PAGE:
JULY 30, 2004

'Creatine' a stir

Supplement muscles in on the market

Extract enhances performance but efficacy and safety remain fuzzy

When Mississauga homemaker, Susan Hrenchuk, overheard her 17-year-old son talking to his friends about taking creatine to boost his athletic performance, she was concerned. Her son quoted an ad that boasted creatine nutritional supplements are "nature's muscle builders." Susan knew creatine wasn't a steroid or an herbal agent, such as the recently banned ephedra, but was it safe and effective?

"Creatine is found in foods such as chicken, fish and meat, and is part of most people's diets," explains Dr Andrew Pike of the Ottawa Heart Institute and medical advisor at the Canadian Centre for Ethics in Sport (CCES). "The effect of creatine on exercise is well established. It can help in the regeneration of adenosine triphosphate (ATP) from adenosine diphosphate (ADP). That's important in rapid sequences of muscular activity."

Creatine supplements gained worldwide attention during the 1992 Barcelona Summer Games when two creatine-taking British sprinters, Linford Christie and Sally Gunnell, won gold medals. That year, a report in Clinical Science showed the supplements could increase creatine levels in muscles. Since then, several studies have shown that creatine enhances activities such as weightlifting, sprinting, and rowing that require short periods of intense power and strength.

"Creatine will not help everyone in every situation," cautions Dr Pike. "It is osmotically active, so it tends to cause muscles to swell and retain water. It adds body weight and might hinder performance of some activities."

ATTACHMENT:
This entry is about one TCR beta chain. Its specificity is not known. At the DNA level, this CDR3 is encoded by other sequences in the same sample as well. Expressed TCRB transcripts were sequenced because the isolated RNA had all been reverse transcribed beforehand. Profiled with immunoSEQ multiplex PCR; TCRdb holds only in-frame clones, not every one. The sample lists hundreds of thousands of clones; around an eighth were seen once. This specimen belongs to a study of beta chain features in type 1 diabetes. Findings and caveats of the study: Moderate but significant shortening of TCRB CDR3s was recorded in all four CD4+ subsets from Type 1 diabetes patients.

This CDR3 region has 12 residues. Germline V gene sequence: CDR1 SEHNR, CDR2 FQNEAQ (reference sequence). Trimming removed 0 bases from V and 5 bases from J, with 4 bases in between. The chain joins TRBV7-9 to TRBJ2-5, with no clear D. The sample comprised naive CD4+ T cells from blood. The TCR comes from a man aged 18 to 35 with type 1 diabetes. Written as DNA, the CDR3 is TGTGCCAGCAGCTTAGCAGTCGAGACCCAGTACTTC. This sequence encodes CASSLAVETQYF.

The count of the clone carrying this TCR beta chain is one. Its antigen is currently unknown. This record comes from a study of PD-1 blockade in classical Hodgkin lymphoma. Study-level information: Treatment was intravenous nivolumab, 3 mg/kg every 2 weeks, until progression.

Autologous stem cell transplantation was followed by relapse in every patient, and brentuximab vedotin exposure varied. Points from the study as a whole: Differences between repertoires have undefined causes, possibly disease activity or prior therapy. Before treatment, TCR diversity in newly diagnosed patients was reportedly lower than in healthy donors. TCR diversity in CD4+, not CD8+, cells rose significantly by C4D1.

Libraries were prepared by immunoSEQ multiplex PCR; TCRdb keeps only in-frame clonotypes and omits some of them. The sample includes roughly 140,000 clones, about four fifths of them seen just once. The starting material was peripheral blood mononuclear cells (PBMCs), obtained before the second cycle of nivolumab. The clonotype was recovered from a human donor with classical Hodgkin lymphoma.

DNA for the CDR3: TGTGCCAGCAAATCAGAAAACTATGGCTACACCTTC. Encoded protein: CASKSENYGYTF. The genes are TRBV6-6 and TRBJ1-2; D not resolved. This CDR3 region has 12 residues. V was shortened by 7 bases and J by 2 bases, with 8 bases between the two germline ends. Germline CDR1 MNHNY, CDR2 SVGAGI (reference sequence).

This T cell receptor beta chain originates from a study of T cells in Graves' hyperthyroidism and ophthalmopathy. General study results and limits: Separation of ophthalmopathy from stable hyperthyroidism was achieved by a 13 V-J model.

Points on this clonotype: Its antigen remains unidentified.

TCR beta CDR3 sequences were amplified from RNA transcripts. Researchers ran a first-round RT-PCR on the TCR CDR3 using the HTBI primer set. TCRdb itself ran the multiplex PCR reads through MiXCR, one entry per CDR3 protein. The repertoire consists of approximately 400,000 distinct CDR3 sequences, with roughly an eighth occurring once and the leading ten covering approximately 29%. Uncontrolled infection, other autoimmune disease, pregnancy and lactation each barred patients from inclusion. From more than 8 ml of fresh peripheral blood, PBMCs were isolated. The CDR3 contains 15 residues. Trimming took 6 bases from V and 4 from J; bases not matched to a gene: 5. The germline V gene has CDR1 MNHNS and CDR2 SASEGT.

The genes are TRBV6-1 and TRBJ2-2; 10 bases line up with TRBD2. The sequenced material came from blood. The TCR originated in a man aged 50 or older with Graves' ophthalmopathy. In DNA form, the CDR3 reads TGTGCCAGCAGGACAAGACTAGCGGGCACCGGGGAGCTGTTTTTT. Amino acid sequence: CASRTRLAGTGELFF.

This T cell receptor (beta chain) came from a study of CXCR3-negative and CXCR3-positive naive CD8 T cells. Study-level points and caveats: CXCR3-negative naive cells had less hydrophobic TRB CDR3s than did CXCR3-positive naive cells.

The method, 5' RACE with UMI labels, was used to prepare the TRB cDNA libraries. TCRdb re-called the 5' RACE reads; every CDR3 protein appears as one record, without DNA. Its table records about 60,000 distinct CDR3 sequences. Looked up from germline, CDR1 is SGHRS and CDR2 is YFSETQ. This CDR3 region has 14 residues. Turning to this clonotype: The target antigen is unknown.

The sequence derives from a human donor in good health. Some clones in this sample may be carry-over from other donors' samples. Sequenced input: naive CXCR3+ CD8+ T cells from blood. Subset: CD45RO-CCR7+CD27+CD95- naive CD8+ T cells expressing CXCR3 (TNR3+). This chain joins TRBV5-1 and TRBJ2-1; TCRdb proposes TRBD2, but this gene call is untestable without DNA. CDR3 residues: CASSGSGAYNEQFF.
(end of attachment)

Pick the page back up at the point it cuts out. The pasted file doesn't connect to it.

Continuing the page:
"Creatine in supplements is isolated from meat extracts," says Professor Joe Schwarcz, PhD, Director of the McGill University Office for Science and Society. "We ingest roughly one to two grams a day in a typical diet, although vegetarians may consume less," adds Dr Schwarcz. "The supplement dosage is 20 grams a day, taken in four five-gram doses to saturate tissues, followed by two to five grams daily to maintain saturation."

Creatine supplements are perfectly legal in Canada, and eager athletes can saunter into any of our nation's many pharmacies or fitness shops and procure a 120g bottle for about $20. But just because the supplements are readily available, it doesn't mean those considering creatine should throw caution to the wind. There have been reports of contamination, in some rare cases, with toxic metals and small amounts of androstenedione. "Although there have been no consistent serious side effects noted in healthy individuals, there have been reports of dizziness, skin rash, diarrhea, anxiety, migraine, muscle pain and irregular heartbeat," warns Dr Schwarcz. "Certainly anyone suffering from kidney problems should stay away from creatine."

"Creatine supplementation is acceptable to sports' governing bodies and there's no way to tell if creatine in an athlete's blood came from a supplement or from a steak," says Dr Schwarcz. "Oral creatine can lead to modest improvement in repetitive, high intensity activities that last less than half a minute. Mild side effects have been reported, and anyone suffering from kidney problems should stay away from it."

"Longterm effects from creatine supplement use are largely unknown," adds Dr Pike. "A solid nutritional foundation is essential for successful athletic performance, and that doesn't mean that you have to go out and purchase all sorts of nutritional supplements."



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